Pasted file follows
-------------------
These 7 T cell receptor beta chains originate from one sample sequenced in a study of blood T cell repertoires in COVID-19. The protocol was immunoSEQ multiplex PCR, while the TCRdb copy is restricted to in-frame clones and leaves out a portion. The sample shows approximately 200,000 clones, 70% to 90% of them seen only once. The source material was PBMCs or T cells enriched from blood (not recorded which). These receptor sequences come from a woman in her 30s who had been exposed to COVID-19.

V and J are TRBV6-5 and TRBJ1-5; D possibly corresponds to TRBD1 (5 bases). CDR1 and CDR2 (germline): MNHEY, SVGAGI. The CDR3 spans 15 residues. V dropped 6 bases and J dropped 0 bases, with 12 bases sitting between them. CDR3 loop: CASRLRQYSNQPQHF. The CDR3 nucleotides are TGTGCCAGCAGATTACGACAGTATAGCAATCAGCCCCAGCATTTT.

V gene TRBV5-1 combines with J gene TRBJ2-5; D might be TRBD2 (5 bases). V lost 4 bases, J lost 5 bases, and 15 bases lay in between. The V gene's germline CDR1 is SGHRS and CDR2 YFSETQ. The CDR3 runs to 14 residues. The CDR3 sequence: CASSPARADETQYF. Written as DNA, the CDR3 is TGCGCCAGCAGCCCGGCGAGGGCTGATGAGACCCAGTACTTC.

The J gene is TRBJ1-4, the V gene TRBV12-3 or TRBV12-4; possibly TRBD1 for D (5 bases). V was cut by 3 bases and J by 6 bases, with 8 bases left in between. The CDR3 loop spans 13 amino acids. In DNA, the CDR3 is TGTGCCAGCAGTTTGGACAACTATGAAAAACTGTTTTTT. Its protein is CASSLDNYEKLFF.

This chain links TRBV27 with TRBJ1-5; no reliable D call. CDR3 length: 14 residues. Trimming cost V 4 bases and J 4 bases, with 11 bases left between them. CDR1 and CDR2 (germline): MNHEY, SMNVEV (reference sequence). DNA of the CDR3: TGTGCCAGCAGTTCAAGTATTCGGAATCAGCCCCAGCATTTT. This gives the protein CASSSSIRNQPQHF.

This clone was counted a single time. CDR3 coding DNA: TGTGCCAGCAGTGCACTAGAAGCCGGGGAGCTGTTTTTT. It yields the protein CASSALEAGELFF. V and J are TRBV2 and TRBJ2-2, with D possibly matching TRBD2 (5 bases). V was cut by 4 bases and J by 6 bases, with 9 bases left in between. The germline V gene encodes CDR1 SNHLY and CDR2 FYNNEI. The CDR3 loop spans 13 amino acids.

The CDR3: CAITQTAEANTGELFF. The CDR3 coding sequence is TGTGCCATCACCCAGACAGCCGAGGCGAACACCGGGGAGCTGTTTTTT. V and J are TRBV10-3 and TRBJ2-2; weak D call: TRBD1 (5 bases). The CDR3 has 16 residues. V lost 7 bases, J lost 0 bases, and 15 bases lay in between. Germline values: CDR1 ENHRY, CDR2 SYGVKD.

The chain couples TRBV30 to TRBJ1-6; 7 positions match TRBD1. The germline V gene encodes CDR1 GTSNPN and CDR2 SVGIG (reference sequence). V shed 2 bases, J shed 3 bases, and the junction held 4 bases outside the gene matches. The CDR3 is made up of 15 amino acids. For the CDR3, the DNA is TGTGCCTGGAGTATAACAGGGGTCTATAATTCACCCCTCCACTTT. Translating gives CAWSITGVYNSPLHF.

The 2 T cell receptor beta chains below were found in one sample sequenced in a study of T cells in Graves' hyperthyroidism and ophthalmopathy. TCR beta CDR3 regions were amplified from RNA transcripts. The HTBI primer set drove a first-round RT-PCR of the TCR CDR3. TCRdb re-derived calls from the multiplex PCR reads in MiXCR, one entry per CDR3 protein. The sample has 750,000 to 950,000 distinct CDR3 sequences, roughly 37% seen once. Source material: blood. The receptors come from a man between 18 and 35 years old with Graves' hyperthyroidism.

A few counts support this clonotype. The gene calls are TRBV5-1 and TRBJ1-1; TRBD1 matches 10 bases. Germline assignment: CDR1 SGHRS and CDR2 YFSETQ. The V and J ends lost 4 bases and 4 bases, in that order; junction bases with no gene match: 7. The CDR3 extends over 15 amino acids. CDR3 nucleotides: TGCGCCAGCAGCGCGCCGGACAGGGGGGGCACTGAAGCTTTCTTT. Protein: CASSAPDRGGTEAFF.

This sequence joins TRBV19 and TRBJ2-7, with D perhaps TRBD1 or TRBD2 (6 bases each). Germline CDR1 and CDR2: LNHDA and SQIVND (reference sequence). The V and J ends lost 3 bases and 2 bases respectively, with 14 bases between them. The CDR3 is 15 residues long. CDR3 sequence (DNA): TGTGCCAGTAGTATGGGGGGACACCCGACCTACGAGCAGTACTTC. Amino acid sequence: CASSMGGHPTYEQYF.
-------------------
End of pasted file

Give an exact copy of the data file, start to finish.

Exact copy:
These 7 T cell receptor beta chains originate from one sample sequenced in a study of blood T cell repertoires in COVID-19. The protocol was immunoSEQ multiplex PCR, while the TCRdb copy is restricted to in-frame clones and leaves out a portion. The sample shows approximately 200,000 clones, 70% to 90% of them seen only once. The source material was PBMCs or T cells enriched from blood (not recorded which). These receptor sequences come from a woman in her 30s who had been exposed to COVID-19.

V and J are TRBV6-5 and TRBJ1-5; D possibly corresponds to TRBD1 (5 bases). CDR1 and CDR2 (germline): MNHEY, SVGAGI. The CDR3 spans 15 residues. V dropped 6 bases and J dropped 0 bases, with 12 bases sitting between them. CDR3 loop: CASRLRQYSNQPQHF. The CDR3 nucleotides are TGTGCCAGCAGATTACGACAGTATAGCAATCAGCCCCAGCATTTT.

V gene TRBV5-1 combines with J gene TRBJ2-5; D might be TRBD2 (5 bases). V lost 4 bases, J lost 5 bases, and 15 bases lay in between. The V gene's germline CDR1 is SGHRS and CDR2 YFSETQ. The CDR3 runs to 14 residues. The CDR3 sequence: CASSPARADETQYF. Written as DNA, the CDR3 is TGCGCCAGCAGCCCGGCGAGGGCTGATGAGACCCAGTACTTC.

The J gene is TRBJ1-4, the V gene TRBV12-3 or TRBV12-4; possibly TRBD1 for D (5 bases). V was cut by 3 bases and J by 6 bases, with 8 bases left in between. The CDR3 loop spans 13 amino acids. In DNA, the CDR3 is TGTGCCAGCAGTTTGGACAACTATGAAAAACTGTTTTTT. Its protein is CASSLDNYEKLFF.

This chain links TRBV27 with TRBJ1-5; no reliable D call. CDR3 length: 14 residues. Trimming cost V 4 bases and J 4 bases, with 11 bases left between them. CDR1 and CDR2 (germline): MNHEY, SMNVEV (reference sequence). DNA of the CDR3: TGTGCCAGCAGTTCAAGTATTCGGAATCAGCCCCAGCATTTT. This gives the protein CASSSSIRNQPQHF.

This clone was counted a single time. CDR3 coding DNA: TGTGCCAGCAGTGCACTAGAAGCCGGGGAGCTGTTTTTT. It yields the protein CASSALEAGELFF. V and J are TRBV2 and TRBJ2-2, with D possibly matching TRBD2 (5 bases). V was cut by 4 bases and J by 6 bases, with 9 bases left in between. The germline V gene encodes CDR1 SNHLY and CDR2 FYNNEI. The CDR3 loop spans 13 amino acids.

The CDR3: CAITQTAEANTGELFF. The CDR3 coding sequence is TGTGCCATCACCCAGACAGCCGAGGCGAACACCGGGGAGCTGTTTTTT. V and J are TRBV10-3 and TRBJ2-2; weak D call: TRBD1 (5 bases). The CDR3 has 16 residues. V lost 7 bases, J lost 0 bases, and 15 bases lay in between. Germline values: CDR1 ENHRY, CDR2 SYGVKD.

The chain couples TRBV30 to TRBJ1-6; 7 positions match TRBD1. The germline V gene encodes CDR1 GTSNPN and CDR2 SVGIG (reference sequence). V shed 2 bases, J shed 3 bases, and the junction held 4 bases outside the gene matches. The CDR3 is made up of 15 amino acids. For the CDR3, the DNA is TGTGCCTGGAGTATAACAGGGGTCTATAATTCACCCCTCCACTTT. Translating gives CAWSITGVYNSPLHF.

The 2 T cell receptor beta chains below were found in one sample sequenced in a study of T cells in Graves' hyperthyroidism and ophthalmopathy. TCR beta CDR3 regions were amplified from RNA transcripts. The HTBI primer set drove a first-round RT-PCR of the TCR CDR3. TCRdb re-derived calls from the multiplex PCR reads in MiXCR, one entry per CDR3 protein. The sample has 750,000 to 950,000 distinct CDR3 sequences, roughly 37% seen once. Source material: blood. The receptors come from a man between 18 and 35 years old with Graves' hyperthyroidism.

A few counts support this clonotype. The gene calls are TRBV5-1 and TRBJ1-1; TRBD1 matches 10 bases. Germline assignment: CDR1 SGHRS and CDR2 YFSETQ. The V and J ends lost 4 bases and 4 bases, in that order; junction bases with no gene match: 7. The CDR3 extends over 15 amino acids. CDR3 nucleotides: TGCGCCAGCAGCGCGCCGGACAGGGGGGGCACTGAAGCTTTCTTT. Protein: CASSAPDRGGTEAFF.

This sequence joins TRBV19 and TRBJ2-7, with D perhaps TRBD1 or TRBD2 (6 bases each). Germline CDR1 and CDR2: LNHDA and SQIVND (reference sequence). The V and J ends lost 3 bases and 2 bases respectively, with 14 bases between them. The CDR3 is 15 residues long. CDR3 sequence (DNA): TGTGCCAGTAGTATGGGGGGACACCCGACCTACGAGCAGTACTTC. Amino acid sequence: CASSMGGHPTYEQYF.